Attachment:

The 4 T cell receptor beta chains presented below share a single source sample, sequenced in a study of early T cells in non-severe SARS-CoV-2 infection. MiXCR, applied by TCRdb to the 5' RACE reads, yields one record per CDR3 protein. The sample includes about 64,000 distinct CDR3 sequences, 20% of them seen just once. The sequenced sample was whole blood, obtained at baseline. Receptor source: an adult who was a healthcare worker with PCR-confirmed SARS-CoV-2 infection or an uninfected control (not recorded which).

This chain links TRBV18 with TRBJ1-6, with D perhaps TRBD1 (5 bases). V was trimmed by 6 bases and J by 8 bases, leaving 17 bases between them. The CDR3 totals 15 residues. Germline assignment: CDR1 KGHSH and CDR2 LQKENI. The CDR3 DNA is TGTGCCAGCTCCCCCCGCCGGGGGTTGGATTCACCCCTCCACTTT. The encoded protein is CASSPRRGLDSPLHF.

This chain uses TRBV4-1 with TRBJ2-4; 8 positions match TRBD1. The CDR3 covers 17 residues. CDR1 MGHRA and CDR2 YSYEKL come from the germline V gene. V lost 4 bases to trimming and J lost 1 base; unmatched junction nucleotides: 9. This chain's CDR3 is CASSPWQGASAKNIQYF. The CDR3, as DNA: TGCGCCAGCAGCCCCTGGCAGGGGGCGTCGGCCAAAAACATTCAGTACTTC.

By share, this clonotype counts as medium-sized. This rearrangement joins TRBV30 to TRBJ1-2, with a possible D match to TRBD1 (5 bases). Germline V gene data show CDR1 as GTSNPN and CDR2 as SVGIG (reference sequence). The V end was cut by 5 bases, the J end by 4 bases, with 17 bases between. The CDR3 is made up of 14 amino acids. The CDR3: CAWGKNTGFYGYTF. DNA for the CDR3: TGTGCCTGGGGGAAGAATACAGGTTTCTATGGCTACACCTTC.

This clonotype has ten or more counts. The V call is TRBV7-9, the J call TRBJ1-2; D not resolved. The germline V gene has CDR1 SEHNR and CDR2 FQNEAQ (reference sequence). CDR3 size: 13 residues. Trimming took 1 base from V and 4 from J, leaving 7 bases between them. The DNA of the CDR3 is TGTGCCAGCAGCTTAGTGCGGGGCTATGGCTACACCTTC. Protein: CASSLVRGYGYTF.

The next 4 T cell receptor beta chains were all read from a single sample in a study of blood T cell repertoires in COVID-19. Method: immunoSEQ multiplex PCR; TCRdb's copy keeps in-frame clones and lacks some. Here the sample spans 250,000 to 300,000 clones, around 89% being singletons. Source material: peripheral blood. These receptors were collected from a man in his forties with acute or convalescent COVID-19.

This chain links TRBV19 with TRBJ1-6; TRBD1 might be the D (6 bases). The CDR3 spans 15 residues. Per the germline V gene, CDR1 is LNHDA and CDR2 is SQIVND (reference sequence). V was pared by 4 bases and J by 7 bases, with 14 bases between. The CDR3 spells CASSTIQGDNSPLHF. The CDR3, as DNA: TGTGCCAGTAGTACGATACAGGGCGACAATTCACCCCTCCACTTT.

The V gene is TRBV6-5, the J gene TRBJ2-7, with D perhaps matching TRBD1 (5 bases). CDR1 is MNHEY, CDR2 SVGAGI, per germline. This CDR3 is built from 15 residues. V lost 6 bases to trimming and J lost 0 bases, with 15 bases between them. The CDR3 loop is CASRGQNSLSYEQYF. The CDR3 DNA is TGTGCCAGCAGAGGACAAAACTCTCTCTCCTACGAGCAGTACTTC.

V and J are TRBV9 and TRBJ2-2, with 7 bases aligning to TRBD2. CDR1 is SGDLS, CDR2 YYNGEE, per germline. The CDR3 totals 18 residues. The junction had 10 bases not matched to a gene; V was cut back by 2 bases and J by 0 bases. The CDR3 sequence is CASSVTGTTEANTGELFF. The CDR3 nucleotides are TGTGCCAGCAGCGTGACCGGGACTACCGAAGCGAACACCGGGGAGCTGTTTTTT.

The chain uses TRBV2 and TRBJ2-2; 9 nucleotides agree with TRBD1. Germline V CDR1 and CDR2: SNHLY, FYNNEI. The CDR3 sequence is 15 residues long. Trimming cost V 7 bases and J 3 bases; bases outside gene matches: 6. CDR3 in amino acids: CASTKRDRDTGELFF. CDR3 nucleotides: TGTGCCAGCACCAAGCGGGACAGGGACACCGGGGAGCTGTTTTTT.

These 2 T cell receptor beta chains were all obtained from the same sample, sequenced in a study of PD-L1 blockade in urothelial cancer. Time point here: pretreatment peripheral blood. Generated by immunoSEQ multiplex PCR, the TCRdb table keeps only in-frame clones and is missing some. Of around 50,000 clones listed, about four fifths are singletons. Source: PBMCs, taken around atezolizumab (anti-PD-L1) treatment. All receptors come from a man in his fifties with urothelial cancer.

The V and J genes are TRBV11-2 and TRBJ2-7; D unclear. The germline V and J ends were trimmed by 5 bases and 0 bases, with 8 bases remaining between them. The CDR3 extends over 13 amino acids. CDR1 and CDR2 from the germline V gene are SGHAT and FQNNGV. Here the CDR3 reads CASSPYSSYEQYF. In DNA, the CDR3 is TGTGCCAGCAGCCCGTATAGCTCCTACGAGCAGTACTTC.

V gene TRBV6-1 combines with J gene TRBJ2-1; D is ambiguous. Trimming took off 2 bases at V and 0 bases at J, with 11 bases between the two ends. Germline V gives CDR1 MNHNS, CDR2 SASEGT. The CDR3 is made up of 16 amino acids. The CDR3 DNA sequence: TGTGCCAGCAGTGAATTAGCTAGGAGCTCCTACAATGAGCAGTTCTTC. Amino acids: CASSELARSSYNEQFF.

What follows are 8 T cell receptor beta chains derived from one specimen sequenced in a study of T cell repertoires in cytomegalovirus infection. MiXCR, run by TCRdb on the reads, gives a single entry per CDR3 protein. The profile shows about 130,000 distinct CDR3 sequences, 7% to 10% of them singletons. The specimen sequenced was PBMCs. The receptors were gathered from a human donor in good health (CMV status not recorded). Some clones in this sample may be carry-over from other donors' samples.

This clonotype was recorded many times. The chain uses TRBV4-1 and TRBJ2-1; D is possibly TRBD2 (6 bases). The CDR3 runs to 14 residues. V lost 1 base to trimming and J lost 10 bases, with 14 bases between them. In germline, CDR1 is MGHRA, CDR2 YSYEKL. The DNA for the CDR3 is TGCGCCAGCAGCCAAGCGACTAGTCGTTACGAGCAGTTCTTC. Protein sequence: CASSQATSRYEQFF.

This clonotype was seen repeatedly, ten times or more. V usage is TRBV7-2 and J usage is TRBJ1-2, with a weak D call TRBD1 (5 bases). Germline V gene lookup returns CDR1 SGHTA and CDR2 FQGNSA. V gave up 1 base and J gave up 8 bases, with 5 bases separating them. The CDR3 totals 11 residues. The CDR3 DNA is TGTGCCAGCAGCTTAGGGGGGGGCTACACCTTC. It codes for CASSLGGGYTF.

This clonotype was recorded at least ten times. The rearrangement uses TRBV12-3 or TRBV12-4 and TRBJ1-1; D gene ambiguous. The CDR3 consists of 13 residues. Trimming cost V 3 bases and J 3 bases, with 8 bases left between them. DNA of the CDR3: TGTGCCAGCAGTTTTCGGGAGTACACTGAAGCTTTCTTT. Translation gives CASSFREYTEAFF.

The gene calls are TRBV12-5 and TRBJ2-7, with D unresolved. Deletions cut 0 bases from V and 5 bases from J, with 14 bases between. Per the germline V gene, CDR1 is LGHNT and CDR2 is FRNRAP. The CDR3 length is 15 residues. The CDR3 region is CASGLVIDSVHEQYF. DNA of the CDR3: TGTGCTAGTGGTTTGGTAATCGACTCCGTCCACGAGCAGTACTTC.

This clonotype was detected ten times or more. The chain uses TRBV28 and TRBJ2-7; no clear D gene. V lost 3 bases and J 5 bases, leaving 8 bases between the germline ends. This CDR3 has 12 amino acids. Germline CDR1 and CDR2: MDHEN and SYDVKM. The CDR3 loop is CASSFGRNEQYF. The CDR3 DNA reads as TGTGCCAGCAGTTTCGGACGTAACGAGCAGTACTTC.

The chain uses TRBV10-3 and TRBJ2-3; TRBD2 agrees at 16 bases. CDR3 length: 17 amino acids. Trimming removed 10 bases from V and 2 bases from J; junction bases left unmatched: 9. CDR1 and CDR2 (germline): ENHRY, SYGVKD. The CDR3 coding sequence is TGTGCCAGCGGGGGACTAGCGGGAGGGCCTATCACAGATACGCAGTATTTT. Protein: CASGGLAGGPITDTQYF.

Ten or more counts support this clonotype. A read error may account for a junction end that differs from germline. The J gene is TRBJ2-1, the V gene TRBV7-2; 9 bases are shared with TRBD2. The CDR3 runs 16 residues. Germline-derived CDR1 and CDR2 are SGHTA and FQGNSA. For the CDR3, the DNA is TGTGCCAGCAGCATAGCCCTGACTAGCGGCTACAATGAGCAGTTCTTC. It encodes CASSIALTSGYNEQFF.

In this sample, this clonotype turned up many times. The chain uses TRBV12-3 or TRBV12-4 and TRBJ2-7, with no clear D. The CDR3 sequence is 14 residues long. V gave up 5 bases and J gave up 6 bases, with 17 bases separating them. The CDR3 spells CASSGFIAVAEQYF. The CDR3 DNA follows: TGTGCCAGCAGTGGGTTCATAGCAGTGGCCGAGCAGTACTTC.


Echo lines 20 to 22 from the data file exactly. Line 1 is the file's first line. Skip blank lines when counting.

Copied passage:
The chain uses TRBV10-3 and TRBJ2-3; TRBD2 agrees at 16 bases. CDR3 length: 17 amino acids. Trimming removed 10 bases from V and 2 bases from J; junction bases left unmatched: 9. CDR1 and CDR2 (germline): ENHRY, SYGVKD. The CDR3 coding sequence is TGTGCCAGCGGGGGACTAGCGGGAGGGCCTATCACAGATACGCAGTATTTT. Protein: CASGGLAGGPITDTQYF.

Ten or more counts support this clonotype. A read error may account for a junction end that differs from germline. The J gene is TRBJ2-1, the V gene TRBV7-2; 9 bases are shared with TRBD2. The CDR3 runs 16 residues. Germline-derived CDR1 and CDR2 are SGHTA and FQGNSA. For the CDR3, the DNA is TGTGCCAGCAGCATAGCCCTGACTAGCGGCTACAATGAGCAGTTCTTC. It encodes CASSIALTSGYNEQFF.

In this sample, this clonotype turned up many times. The chain uses TRBV12-3 or TRBV12-4 and TRBJ2-7, with no clear D. The CDR3 sequence is 14 residues long. V gave up 5 bases and J gave up 6 bases, with 17 bases separating them. The CDR3 spells CASSGFIAVAEQYF. The CDR3 DNA follows: TGTGCCAGCAGTGGGTTCATAGCAGTGGCCGAGCAGTACTTC.